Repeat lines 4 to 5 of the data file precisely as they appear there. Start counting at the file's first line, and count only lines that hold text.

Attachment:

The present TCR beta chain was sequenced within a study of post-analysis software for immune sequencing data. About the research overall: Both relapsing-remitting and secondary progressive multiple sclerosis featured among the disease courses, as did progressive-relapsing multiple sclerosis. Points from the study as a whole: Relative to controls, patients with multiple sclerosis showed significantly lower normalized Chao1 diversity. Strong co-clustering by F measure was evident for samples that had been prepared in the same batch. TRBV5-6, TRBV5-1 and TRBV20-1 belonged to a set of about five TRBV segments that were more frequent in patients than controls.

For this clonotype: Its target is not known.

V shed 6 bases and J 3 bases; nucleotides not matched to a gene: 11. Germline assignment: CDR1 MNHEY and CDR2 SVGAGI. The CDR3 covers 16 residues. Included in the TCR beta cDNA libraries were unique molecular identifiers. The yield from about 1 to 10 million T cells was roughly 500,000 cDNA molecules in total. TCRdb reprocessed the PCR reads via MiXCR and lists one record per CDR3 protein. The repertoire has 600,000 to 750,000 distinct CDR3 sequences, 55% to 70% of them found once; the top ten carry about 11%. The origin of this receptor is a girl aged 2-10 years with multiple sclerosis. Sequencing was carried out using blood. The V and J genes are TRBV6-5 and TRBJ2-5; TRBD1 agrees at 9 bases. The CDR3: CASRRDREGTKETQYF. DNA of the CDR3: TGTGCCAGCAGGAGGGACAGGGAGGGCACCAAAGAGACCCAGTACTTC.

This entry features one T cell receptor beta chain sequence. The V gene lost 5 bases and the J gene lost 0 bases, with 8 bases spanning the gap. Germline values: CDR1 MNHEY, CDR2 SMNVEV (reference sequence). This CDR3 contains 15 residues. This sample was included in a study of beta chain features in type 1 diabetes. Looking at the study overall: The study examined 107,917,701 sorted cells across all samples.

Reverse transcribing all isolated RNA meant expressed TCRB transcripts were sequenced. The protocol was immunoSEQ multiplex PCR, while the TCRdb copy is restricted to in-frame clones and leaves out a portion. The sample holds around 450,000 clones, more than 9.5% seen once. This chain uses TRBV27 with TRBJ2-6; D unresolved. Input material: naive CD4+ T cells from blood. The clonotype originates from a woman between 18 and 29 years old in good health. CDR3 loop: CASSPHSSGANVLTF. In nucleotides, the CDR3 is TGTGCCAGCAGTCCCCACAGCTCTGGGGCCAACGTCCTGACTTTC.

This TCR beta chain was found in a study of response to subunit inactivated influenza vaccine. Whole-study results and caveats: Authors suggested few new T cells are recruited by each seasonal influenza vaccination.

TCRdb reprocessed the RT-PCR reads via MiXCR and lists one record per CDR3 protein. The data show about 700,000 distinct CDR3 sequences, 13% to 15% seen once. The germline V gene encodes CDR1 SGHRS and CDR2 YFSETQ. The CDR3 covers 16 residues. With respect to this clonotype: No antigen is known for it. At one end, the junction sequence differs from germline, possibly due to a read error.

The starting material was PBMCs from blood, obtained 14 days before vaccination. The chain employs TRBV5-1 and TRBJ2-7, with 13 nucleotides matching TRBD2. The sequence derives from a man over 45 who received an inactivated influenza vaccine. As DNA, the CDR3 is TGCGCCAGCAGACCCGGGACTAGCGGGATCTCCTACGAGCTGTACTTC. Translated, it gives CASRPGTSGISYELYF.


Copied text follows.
This entry features one T cell receptor beta chain sequence. The V gene lost 5 bases and the J gene lost 0 bases, with 8 bases spanning the gap. Germline values: CDR1 MNHEY, CDR2 SMNVEV (reference sequence). This CDR3 contains 15 residues. This sample was included in a study of beta chain features in type 1 diabetes. Looking at the study overall: The study examined 107,917,701 sorted cells across all samples.

Reverse transcribing all isolated RNA meant expressed TCRB transcripts were sequenced. The protocol was immunoSEQ multiplex PCR, while the TCRdb copy is restricted to in-frame clones and leaves out a portion. The sample holds around 450,000 clones, more than 9.5% seen once. This chain uses TRBV27 with TRBJ2-6; D unresolved. Input material: naive CD4+ T cells from blood. The clonotype originates from a woman between 18 and 29 years old in good health. CDR3 loop: CASSPHSSGANVLTF. In nucleotides, the CDR3 is TGTGCCAGCAGTCCCCACAGCTCTGGGGCCAACGTCCTGACTTTC.